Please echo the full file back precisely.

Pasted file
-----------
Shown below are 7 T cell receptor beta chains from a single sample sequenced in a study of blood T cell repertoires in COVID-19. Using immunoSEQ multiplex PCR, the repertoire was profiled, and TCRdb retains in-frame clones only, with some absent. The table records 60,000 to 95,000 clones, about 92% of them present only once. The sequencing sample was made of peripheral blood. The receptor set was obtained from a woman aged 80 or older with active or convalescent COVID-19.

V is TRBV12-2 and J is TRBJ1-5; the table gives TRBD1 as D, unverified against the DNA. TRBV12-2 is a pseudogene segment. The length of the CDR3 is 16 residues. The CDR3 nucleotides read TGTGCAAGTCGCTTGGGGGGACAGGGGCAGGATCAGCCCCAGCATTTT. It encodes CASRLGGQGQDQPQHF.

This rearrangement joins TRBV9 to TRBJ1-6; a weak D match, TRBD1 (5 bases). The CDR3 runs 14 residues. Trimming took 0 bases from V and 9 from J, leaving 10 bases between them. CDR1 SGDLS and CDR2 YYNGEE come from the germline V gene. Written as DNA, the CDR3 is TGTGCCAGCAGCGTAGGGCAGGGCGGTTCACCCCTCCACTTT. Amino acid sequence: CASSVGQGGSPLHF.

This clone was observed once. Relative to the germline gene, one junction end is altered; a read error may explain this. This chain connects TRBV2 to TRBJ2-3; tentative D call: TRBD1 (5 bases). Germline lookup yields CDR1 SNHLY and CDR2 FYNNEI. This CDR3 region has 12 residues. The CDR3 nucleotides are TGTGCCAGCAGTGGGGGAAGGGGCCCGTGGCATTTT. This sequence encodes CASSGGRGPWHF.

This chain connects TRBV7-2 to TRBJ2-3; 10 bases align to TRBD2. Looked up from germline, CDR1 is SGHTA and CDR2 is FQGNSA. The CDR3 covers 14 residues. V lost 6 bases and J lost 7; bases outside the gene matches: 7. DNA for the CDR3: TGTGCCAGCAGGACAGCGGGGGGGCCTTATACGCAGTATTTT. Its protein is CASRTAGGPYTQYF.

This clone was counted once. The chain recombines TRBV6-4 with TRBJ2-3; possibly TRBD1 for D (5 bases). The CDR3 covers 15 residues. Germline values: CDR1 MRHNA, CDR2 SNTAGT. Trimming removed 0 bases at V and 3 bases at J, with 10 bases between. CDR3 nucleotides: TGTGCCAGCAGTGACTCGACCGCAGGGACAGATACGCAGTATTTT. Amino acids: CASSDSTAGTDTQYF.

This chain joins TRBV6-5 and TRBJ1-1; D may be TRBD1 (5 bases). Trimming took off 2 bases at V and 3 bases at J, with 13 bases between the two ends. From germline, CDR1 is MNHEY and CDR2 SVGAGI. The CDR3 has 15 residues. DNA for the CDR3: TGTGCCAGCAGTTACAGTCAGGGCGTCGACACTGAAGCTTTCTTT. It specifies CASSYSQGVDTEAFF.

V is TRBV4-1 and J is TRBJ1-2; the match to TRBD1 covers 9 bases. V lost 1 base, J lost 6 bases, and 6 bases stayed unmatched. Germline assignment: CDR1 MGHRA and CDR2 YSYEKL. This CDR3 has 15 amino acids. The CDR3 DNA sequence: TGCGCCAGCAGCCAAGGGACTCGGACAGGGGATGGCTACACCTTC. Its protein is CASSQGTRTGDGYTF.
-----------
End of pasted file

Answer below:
Shown below are 7 T cell receptor beta chains from a single sample sequenced in a study of blood T cell repertoires in COVID-19. Using immunoSEQ multiplex PCR, the repertoire was profiled, and TCRdb retains in-frame clones only, with some absent. The table records 60,000 to 95,000 clones, about 92% of them present only once. The sequencing sample was made of peripheral blood. The receptor set was obtained from a woman aged 80 or older with active or convalescent COVID-19.

V is TRBV12-2 and J is TRBJ1-5; the table gives TRBD1 as D, unverified against the DNA. TRBV12-2 is a pseudogene segment. The length of the CDR3 is 16 residues. The CDR3 nucleotides read TGTGCAAGTCGCTTGGGGGGACAGGGGCAGGATCAGCCCCAGCATTTT. It encodes CASRLGGQGQDQPQHF.

This rearrangement joins TRBV9 to TRBJ1-6; a weak D match, TRBD1 (5 bases). The CDR3 runs 14 residues. Trimming took 0 bases from V and 9 from J, leaving 10 bases between them. CDR1 SGDLS and CDR2 YYNGEE come from the germline V gene. Written as DNA, the CDR3 is TGTGCCAGCAGCGTAGGGCAGGGCGGTTCACCCCTCCACTTT. Amino acid sequence: CASSVGQGGSPLHF.

This clone was observed once. Relative to the germline gene, one junction end is altered; a read error may explain this. This chain connects TRBV2 to TRBJ2-3; tentative D call: TRBD1 (5 bases). Germline lookup yields CDR1 SNHLY and CDR2 FYNNEI. This CDR3 region has 12 residues. The CDR3 nucleotides are TGTGCCAGCAGTGGGGGAAGGGGCCCGTGGCATTTT. This sequence encodes CASSGGRGPWHF.

This chain connects TRBV7-2 to TRBJ2-3; 10 bases align to TRBD2. Looked up from germline, CDR1 is SGHTA and CDR2 is FQGNSA. The CDR3 covers 14 residues. V lost 6 bases and J lost 7; bases outside the gene matches: 7. DNA for the CDR3: TGTGCCAGCAGGACAGCGGGGGGGCCTTATACGCAGTATTTT. Its protein is CASRTAGGPYTQYF.

This clone was counted once. The chain recombines TRBV6-4 with TRBJ2-3; possibly TRBD1 for D (5 bases). The CDR3 covers 15 residues. Germline values: CDR1 MRHNA, CDR2 SNTAGT. Trimming removed 0 bases at V and 3 bases at J, with 10 bases between. CDR3 nucleotides: TGTGCCAGCAGTGACTCGACCGCAGGGACAGATACGCAGTATTTT. Amino acids: CASSDSTAGTDTQYF.

This chain joins TRBV6-5 and TRBJ1-1; D may be TRBD1 (5 bases). Trimming took off 2 bases at V and 3 bases at J, with 13 bases between the two ends. From germline, CDR1 is MNHEY and CDR2 SVGAGI. The CDR3 has 15 residues. DNA for the CDR3: TGTGCCAGCAGTTACAGTCAGGGCGTCGACACTGAAGCTTTCTTT. It specifies CASSYSQGVDTEAFF.

V is TRBV4-1 and J is TRBJ1-2; the match to TRBD1 covers 9 bases. V lost 1 base, J lost 6 bases, and 6 bases stayed unmatched. Germline assignment: CDR1 MGHRA and CDR2 YSYEKL. This CDR3 has 15 amino acids. The CDR3 DNA sequence: TGCGCCAGCAGCCAAGGGACTCGGACAGGGGATGGCTACACCTTC. Its protein is CASSQGTRTGDGYTF.